Deciding whether to split sitemaps or not depends on the scale and structure of your website. In some cases, splitting sitemaps can be beneficial, while in other cases, using a single sitemap is more suitable.
Reasons to split sitemaps
- Easy management: If your website is large with numerous pages, splitting sitemaps helps you manage and update content more easily.
- Function-based division: Splitting sitemaps according to different functional sections of your website (e.g., blog, products, services) aids users and search engines in accessing specific areas of interest.
- Improving indexing: Smaller sitemaps can enhance indexing speed and the search performance of your website.
How many links should a sitemap contain?
There's no specific number for the maximum links in a sitemap, but you should generally aim to limit the number of links to ensure the sitemap doesn't become overly large. Google's guidelines suggest that a sitemap should have a maximum of 50,000 URLs and should not exceed 50MB in size.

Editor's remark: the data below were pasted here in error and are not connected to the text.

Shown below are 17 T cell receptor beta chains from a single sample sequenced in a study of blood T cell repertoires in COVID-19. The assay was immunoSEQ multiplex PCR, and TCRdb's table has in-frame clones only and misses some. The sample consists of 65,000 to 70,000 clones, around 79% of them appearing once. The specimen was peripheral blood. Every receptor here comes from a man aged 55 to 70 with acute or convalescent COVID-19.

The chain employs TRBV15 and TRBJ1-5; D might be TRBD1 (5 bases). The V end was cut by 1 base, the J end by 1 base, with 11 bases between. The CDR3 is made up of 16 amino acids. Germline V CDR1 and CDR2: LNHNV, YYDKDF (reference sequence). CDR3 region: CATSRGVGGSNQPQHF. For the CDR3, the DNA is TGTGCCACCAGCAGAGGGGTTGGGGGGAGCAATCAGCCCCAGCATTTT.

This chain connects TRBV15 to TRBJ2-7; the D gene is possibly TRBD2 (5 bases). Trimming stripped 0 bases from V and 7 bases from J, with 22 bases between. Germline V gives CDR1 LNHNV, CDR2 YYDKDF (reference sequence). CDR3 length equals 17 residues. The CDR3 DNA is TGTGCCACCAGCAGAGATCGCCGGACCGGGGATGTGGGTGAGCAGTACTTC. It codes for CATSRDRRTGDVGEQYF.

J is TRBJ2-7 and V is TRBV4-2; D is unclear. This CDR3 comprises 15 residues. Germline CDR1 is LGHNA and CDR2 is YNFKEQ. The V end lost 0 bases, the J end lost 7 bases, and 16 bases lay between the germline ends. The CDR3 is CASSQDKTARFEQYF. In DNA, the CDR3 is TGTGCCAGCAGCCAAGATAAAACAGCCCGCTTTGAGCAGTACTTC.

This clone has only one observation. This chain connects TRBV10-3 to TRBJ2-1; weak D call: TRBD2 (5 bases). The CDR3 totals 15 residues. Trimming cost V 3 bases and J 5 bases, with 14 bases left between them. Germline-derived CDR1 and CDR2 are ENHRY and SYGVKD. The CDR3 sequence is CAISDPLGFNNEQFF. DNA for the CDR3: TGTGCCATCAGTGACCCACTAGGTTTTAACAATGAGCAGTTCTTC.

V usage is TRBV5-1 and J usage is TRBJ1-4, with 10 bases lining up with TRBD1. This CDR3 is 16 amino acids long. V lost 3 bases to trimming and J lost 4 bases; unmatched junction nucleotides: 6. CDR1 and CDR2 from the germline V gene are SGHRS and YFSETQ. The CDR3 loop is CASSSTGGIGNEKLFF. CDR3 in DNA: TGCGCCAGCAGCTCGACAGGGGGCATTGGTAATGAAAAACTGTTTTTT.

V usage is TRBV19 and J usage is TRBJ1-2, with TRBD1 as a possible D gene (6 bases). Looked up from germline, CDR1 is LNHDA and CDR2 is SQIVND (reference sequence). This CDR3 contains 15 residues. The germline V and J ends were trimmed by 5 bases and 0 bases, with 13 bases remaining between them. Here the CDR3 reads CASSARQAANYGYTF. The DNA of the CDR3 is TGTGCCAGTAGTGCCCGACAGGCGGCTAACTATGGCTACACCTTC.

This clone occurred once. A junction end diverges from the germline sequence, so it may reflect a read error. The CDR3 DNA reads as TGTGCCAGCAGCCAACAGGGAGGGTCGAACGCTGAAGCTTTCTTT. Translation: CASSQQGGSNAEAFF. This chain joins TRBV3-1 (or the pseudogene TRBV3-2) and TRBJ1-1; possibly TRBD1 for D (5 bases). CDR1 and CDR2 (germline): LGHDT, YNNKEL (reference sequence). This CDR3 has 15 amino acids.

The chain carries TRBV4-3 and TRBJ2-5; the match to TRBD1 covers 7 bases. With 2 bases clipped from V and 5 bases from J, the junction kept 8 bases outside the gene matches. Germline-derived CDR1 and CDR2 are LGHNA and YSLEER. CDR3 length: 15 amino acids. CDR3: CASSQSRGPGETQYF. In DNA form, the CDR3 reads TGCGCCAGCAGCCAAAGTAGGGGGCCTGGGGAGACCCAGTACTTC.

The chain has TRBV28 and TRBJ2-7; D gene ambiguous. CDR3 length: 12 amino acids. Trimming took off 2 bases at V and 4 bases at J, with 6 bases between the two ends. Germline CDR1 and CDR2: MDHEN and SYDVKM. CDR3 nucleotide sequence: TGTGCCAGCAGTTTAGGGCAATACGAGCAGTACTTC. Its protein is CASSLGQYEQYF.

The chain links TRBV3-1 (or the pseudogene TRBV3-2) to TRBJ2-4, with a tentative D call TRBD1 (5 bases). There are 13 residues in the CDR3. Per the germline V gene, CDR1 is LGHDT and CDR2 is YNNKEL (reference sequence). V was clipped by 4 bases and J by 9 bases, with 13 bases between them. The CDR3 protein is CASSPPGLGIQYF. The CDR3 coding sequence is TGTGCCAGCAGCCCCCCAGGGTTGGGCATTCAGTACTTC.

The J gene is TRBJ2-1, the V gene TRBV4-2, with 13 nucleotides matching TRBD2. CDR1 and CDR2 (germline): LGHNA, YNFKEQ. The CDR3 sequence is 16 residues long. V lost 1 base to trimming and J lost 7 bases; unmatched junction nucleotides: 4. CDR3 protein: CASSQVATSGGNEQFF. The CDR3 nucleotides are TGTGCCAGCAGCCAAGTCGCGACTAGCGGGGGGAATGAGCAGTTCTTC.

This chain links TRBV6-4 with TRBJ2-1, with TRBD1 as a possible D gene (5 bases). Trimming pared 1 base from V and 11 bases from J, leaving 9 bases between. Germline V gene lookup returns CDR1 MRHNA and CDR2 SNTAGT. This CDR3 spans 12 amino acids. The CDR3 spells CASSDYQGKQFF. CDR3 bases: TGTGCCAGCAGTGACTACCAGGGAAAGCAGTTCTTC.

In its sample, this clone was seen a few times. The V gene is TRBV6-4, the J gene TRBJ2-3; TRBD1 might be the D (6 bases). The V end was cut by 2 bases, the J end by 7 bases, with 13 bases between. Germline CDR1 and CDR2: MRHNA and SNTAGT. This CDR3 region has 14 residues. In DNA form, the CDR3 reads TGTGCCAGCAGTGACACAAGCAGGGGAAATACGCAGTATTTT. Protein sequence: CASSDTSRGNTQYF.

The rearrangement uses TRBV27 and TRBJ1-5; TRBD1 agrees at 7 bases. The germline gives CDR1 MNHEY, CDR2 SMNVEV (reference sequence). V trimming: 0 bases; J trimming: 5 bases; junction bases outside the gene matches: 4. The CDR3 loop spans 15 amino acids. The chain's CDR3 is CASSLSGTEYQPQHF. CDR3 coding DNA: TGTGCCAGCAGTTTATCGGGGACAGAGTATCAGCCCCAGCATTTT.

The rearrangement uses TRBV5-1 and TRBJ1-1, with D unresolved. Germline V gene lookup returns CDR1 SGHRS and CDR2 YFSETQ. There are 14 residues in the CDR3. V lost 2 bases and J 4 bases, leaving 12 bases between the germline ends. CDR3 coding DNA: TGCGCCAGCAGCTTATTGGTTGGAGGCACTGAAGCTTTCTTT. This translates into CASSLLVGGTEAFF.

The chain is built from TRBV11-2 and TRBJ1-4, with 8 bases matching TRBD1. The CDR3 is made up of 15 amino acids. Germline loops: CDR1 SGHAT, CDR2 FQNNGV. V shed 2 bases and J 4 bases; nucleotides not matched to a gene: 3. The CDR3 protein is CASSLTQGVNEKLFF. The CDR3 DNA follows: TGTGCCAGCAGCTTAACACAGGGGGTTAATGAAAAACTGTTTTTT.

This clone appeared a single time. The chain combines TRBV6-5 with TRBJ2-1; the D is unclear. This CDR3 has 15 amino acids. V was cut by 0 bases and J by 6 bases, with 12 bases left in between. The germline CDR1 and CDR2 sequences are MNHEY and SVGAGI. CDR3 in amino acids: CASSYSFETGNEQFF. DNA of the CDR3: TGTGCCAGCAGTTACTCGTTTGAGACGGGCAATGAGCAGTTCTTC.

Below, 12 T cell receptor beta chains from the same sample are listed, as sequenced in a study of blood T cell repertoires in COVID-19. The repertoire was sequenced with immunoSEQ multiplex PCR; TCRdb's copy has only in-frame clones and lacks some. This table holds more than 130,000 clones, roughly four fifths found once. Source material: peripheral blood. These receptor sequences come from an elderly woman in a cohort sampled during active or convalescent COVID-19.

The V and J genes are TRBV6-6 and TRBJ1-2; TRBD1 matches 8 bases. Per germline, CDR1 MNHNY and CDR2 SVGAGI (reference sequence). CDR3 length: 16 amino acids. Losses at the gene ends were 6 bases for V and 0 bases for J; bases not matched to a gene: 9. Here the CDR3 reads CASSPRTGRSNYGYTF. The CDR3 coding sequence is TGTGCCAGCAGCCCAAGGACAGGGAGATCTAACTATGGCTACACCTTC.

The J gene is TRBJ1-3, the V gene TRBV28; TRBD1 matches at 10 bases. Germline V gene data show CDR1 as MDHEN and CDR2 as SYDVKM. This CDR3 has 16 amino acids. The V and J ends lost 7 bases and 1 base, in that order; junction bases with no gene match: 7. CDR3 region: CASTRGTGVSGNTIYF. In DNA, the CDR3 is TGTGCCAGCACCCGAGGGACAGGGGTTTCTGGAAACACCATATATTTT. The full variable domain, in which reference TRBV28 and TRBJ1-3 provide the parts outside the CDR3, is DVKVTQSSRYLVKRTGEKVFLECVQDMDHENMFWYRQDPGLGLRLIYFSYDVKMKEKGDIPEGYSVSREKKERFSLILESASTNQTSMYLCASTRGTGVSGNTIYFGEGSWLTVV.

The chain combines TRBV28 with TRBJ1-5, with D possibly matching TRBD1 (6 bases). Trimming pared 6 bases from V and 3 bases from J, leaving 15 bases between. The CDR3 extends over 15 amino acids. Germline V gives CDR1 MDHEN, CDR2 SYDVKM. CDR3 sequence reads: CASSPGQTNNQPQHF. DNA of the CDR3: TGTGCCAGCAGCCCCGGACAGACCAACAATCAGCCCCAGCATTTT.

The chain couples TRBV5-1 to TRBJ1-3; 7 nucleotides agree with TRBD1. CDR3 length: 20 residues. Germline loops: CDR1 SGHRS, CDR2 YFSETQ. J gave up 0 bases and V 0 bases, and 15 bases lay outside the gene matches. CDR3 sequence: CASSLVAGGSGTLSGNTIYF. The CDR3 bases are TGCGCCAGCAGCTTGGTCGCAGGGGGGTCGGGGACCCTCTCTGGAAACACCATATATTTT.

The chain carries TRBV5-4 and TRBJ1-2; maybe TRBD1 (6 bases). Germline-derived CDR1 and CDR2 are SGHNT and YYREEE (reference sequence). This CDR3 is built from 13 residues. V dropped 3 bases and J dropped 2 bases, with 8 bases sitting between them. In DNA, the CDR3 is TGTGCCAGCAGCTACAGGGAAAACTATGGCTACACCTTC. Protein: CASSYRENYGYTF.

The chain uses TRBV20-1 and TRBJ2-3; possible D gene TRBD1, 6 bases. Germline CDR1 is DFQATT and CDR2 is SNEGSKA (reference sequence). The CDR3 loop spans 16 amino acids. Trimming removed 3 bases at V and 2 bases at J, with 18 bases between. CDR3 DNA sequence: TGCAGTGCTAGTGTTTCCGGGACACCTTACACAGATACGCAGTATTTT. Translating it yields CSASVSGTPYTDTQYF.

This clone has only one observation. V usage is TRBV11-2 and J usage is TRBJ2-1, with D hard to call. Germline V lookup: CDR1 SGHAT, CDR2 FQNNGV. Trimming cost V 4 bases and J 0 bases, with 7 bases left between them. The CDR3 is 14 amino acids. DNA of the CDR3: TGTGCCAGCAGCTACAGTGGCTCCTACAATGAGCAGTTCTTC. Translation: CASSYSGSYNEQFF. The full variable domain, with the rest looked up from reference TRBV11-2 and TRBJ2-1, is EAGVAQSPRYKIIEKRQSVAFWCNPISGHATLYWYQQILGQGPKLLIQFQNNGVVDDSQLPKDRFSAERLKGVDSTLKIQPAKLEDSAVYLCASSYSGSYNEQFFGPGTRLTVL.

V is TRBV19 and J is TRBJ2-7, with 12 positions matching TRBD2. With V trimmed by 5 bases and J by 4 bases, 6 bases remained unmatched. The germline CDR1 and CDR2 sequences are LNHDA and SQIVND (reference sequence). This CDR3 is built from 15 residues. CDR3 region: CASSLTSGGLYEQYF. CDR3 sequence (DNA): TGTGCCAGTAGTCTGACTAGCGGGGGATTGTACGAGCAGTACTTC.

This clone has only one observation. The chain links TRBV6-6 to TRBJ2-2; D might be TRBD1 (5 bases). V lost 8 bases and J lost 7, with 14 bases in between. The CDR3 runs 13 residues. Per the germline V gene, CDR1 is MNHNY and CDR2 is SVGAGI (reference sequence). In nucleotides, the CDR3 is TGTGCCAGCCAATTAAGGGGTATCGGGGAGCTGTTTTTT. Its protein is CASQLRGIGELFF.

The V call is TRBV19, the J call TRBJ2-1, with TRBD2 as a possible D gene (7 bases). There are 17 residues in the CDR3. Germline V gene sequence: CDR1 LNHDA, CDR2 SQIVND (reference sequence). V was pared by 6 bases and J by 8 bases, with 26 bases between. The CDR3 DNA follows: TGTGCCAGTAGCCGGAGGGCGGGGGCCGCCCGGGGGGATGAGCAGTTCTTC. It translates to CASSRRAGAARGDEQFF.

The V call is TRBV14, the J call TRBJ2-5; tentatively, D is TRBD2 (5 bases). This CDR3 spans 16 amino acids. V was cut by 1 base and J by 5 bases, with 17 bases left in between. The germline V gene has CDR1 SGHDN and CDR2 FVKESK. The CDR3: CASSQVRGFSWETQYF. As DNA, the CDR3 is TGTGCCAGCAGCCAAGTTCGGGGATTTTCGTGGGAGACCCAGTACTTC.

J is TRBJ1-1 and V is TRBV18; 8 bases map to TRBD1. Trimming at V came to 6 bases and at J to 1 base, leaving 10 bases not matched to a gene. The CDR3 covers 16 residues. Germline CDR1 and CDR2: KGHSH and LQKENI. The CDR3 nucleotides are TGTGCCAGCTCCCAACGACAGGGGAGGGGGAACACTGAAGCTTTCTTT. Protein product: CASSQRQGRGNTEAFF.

How to split sitemaps
- Categorize content: Identify different types of content on your website, such as blog posts, product pages, service pages.
- Create sub-sitemaps: Based on categorization, create sub-sitemaps for each type of content. Use XML format and include links and supplementary information.
- Link sub-sitemaps: In the main sitemap or in the robots.txt file, add links to the sub-sitemaps. This informs search engines about all the sitemaps of your website.
Note that when splitting sitemaps, ensure that sub-sitemaps still provide sufficient information and are linked together to help search engines understand the structure of your website.